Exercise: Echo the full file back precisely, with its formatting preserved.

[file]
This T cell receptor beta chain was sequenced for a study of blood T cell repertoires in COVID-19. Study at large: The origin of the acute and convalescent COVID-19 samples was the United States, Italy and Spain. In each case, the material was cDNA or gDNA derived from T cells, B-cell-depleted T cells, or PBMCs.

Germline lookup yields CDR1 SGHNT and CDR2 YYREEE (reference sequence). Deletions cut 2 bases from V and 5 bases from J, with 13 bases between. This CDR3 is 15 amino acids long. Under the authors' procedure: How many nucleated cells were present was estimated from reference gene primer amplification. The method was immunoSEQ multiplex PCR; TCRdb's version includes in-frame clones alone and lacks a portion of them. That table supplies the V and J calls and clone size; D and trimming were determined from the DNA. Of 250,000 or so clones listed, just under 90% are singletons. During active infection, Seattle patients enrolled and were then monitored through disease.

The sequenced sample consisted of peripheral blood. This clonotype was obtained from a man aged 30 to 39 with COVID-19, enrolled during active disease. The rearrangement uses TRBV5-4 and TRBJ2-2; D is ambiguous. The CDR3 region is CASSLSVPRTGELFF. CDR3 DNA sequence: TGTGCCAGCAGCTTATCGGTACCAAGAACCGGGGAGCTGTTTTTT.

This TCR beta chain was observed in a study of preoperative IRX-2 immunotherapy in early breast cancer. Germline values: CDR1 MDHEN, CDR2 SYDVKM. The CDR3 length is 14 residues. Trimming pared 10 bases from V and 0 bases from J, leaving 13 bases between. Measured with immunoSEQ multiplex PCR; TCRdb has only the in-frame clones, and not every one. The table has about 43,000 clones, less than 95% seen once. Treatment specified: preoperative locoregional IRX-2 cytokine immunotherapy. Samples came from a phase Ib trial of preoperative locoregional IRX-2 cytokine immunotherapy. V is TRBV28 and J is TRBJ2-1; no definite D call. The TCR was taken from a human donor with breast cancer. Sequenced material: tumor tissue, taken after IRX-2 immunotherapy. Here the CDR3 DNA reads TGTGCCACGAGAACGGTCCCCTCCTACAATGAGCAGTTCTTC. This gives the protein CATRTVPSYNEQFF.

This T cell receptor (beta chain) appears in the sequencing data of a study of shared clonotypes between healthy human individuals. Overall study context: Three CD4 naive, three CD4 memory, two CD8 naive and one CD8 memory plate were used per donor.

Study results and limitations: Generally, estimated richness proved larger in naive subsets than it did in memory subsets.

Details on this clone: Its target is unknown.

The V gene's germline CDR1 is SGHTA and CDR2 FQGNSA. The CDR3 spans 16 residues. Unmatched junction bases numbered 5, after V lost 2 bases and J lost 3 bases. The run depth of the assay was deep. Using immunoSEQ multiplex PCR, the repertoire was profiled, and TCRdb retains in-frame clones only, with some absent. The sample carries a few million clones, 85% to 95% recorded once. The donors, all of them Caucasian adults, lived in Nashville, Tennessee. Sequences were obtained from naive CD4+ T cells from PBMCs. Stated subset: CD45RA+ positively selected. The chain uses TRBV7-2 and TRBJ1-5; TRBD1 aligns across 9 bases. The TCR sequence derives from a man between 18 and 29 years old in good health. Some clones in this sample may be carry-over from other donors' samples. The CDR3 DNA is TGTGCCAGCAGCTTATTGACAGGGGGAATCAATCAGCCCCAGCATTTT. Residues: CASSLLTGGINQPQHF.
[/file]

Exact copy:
This T cell receptor beta chain was sequenced for a study of blood T cell repertoires in COVID-19. Study at large: The origin of the acute and convalescent COVID-19 samples was the United States, Italy and Spain. In each case, the material was cDNA or gDNA derived from T cells, B-cell-depleted T cells, or PBMCs.

Germline lookup yields CDR1 SGHNT and CDR2 YYREEE (reference sequence). Deletions cut 2 bases from V and 5 bases from J, with 13 bases between. This CDR3 is 15 amino acids long. Under the authors' procedure: How many nucleated cells were present was estimated from reference gene primer amplification. The method was immunoSEQ multiplex PCR; TCRdb's version includes in-frame clones alone and lacks a portion of them. That table supplies the V and J calls and clone size; D and trimming were determined from the DNA. Of 250,000 or so clones listed, just under 90% are singletons. During active infection, Seattle patients enrolled and were then monitored through disease.

The sequenced sample consisted of peripheral blood. This clonotype was obtained from a man aged 30 to 39 with COVID-19, enrolled during active disease. The rearrangement uses TRBV5-4 and TRBJ2-2; D is ambiguous. The CDR3 region is CASSLSVPRTGELFF. CDR3 DNA sequence: TGTGCCAGCAGCTTATCGGTACCAAGAACCGGGGAGCTGTTTTTT.

This TCR beta chain was observed in a study of preoperative IRX-2 immunotherapy in early breast cancer. Germline values: CDR1 MDHEN, CDR2 SYDVKM. The CDR3 length is 14 residues. Trimming pared 10 bases from V and 0 bases from J, leaving 13 bases between. Measured with immunoSEQ multiplex PCR; TCRdb has only the in-frame clones, and not every one. The table has about 43,000 clones, less than 95% seen once. Treatment specified: preoperative locoregional IRX-2 cytokine immunotherapy. Samples came from a phase Ib trial of preoperative locoregional IRX-2 cytokine immunotherapy. V is TRBV28 and J is TRBJ2-1; no definite D call. The TCR was taken from a human donor with breast cancer. Sequenced material: tumor tissue, taken after IRX-2 immunotherapy. Here the CDR3 DNA reads TGTGCCACGAGAACGGTCCCCTCCTACAATGAGCAGTTCTTC. This gives the protein CATRTVPSYNEQFF.

This T cell receptor (beta chain) appears in the sequencing data of a study of shared clonotypes between healthy human individuals. Overall study context: Three CD4 naive, three CD4 memory, two CD8 naive and one CD8 memory plate were used per donor.

Study results and limitations: Generally, estimated richness proved larger in naive subsets than it did in memory subsets.

Details on this clone: Its target is unknown.

The V gene's germline CDR1 is SGHTA and CDR2 FQGNSA. The CDR3 spans 16 residues. Unmatched junction bases numbered 5, after V lost 2 bases and J lost 3 bases. The run depth of the assay was deep. Using immunoSEQ multiplex PCR, the repertoire was profiled, and TCRdb retains in-frame clones only, with some absent. The sample carries a few million clones, 85% to 95% recorded once. The donors, all of them Caucasian adults, lived in Nashville, Tennessee. Sequences were obtained from naive CD4+ T cells from PBMCs. Stated subset: CD45RA+ positively selected. The chain uses TRBV7-2 and TRBJ1-5; TRBD1 aligns across 9 bases. The TCR sequence derives from a man between 18 and 29 years old in good health. Some clones in this sample may be carry-over from other donors' samples. The CDR3 DNA is TGTGCCAGCAGCTTATTGACAGGGGGAATCAATCAGCCCCAGCATTTT. Residues: CASSLLTGGINQPQHF.